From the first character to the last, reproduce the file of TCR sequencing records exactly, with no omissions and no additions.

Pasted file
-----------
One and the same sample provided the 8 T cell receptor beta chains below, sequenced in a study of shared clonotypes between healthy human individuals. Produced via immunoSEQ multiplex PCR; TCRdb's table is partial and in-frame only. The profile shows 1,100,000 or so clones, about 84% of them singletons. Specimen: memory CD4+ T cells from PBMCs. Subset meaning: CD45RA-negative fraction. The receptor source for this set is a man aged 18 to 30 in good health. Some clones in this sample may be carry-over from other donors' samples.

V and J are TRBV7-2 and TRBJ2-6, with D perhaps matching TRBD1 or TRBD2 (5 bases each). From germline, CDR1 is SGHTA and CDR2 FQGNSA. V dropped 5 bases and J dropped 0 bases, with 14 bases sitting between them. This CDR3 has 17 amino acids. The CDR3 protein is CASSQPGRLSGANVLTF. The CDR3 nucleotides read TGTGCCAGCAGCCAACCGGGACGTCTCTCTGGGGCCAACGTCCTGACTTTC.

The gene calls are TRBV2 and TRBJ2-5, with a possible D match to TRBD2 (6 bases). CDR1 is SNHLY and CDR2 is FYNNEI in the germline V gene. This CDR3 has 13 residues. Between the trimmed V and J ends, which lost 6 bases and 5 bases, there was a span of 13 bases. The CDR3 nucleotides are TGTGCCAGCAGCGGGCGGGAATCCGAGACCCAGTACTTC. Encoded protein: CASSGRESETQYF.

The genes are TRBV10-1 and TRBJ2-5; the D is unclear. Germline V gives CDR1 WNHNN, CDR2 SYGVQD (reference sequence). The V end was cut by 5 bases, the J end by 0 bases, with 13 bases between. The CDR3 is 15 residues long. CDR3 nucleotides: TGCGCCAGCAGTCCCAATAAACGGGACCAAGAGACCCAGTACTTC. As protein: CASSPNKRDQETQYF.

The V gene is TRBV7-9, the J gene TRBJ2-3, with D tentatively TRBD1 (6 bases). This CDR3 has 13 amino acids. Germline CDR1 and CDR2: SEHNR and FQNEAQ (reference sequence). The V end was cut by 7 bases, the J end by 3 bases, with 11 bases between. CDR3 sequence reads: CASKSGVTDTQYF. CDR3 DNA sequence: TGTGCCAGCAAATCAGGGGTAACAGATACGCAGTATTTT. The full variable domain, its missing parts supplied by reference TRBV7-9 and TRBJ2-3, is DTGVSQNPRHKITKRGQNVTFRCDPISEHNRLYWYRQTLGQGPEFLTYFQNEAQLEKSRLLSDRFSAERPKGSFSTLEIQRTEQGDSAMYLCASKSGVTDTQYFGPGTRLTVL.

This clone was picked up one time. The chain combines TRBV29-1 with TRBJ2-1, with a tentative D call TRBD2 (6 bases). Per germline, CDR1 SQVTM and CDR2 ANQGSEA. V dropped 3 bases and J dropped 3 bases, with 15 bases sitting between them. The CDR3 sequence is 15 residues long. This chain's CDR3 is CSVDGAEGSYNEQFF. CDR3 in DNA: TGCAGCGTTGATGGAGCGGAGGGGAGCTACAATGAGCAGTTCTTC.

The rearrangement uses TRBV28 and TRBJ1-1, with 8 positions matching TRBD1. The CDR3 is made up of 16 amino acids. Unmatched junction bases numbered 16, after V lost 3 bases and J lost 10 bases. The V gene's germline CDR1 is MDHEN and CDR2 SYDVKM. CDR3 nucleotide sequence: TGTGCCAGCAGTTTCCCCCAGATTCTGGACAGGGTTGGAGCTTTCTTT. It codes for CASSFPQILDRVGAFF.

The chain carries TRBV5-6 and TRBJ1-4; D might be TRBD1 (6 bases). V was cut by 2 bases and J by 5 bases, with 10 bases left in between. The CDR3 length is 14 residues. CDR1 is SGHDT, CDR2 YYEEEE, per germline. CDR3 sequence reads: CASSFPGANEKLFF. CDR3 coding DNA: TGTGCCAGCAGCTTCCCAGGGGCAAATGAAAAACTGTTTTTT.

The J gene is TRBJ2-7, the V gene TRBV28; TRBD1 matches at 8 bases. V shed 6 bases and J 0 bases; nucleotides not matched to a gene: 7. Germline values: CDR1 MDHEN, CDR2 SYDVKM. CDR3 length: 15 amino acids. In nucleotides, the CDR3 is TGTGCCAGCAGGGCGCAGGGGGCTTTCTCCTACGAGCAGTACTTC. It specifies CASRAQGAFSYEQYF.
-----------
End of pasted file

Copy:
One and the same sample provided the 8 T cell receptor beta chains below, sequenced in a study of shared clonotypes between healthy human individuals. Produced via immunoSEQ multiplex PCR; TCRdb's table is partial and in-frame only. The profile shows 1,100,000 or so clones, about 84% of them singletons. Specimen: memory CD4+ T cells from PBMCs. Subset meaning: CD45RA-negative fraction. The receptor source for this set is a man aged 18 to 30 in good health. Some clones in this sample may be carry-over from other donors' samples.

V and J are TRBV7-2 and TRBJ2-6, with D perhaps matching TRBD1 or TRBD2 (5 bases each). From germline, CDR1 is SGHTA and CDR2 FQGNSA. V dropped 5 bases and J dropped 0 bases, with 14 bases sitting between them. This CDR3 has 17 amino acids. The CDR3 protein is CASSQPGRLSGANVLTF. The CDR3 nucleotides read TGTGCCAGCAGCCAACCGGGACGTCTCTCTGGGGCCAACGTCCTGACTTTC.

The gene calls are TRBV2 and TRBJ2-5, with a possible D match to TRBD2 (6 bases). CDR1 is SNHLY and CDR2 is FYNNEI in the germline V gene. This CDR3 has 13 residues. Between the trimmed V and J ends, which lost 6 bases and 5 bases, there was a span of 13 bases. The CDR3 nucleotides are TGTGCCAGCAGCGGGCGGGAATCCGAGACCCAGTACTTC. Encoded protein: CASSGRESETQYF.

The genes are TRBV10-1 and TRBJ2-5; the D is unclear. Germline V gives CDR1 WNHNN, CDR2 SYGVQD (reference sequence). The V end was cut by 5 bases, the J end by 0 bases, with 13 bases between. The CDR3 is 15 residues long. CDR3 nucleotides: TGCGCCAGCAGTCCCAATAAACGGGACCAAGAGACCCAGTACTTC. As protein: CASSPNKRDQETQYF.

The V gene is TRBV7-9, the J gene TRBJ2-3, with D tentatively TRBD1 (6 bases). This CDR3 has 13 amino acids. Germline CDR1 and CDR2: SEHNR and FQNEAQ (reference sequence). The V end was cut by 7 bases, the J end by 3 bases, with 11 bases between. CDR3 sequence reads: CASKSGVTDTQYF. CDR3 DNA sequence: TGTGCCAGCAAATCAGGGGTAACAGATACGCAGTATTTT. The full variable domain, its missing parts supplied by reference TRBV7-9 and TRBJ2-3, is DTGVSQNPRHKITKRGQNVTFRCDPISEHNRLYWYRQTLGQGPEFLTYFQNEAQLEKSRLLSDRFSAERPKGSFSTLEIQRTEQGDSAMYLCASKSGVTDTQYFGPGTRLTVL.

This clone was picked up one time. The chain combines TRBV29-1 with TRBJ2-1, with a tentative D call TRBD2 (6 bases). Per germline, CDR1 SQVTM and CDR2 ANQGSEA. V dropped 3 bases and J dropped 3 bases, with 15 bases sitting between them. The CDR3 sequence is 15 residues long. This chain's CDR3 is CSVDGAEGSYNEQFF. CDR3 in DNA: TGCAGCGTTGATGGAGCGGAGGGGAGCTACAATGAGCAGTTCTTC.

The rearrangement uses TRBV28 and TRBJ1-1, with 8 positions matching TRBD1. The CDR3 is made up of 16 amino acids. Unmatched junction bases numbered 16, after V lost 3 bases and J lost 10 bases. The V gene's germline CDR1 is MDHEN and CDR2 SYDVKM. CDR3 nucleotide sequence: TGTGCCAGCAGTTTCCCCCAGATTCTGGACAGGGTTGGAGCTTTCTTT. It codes for CASSFPQILDRVGAFF.

The chain carries TRBV5-6 and TRBJ1-4; D might be TRBD1 (6 bases). V was cut by 2 bases and J by 5 bases, with 10 bases left in between. The CDR3 length is 14 residues. CDR1 is SGHDT, CDR2 YYEEEE, per germline. CDR3 sequence reads: CASSFPGANEKLFF. CDR3 coding DNA: TGTGCCAGCAGCTTCCCAGGGGCAAATGAAAAACTGTTTTTT.

The J gene is TRBJ2-7, the V gene TRBV28; TRBD1 matches at 8 bases. V shed 6 bases and J 0 bases; nucleotides not matched to a gene: 7. Germline values: CDR1 MDHEN, CDR2 SYDVKM. CDR3 length: 15 amino acids. In nucleotides, the CDR3 is TGTGCCAGCAGGGCGCAGGGGGCTTTCTCCTACGAGCAGTACTTC. It specifies CASRAQGAFSYEQYF.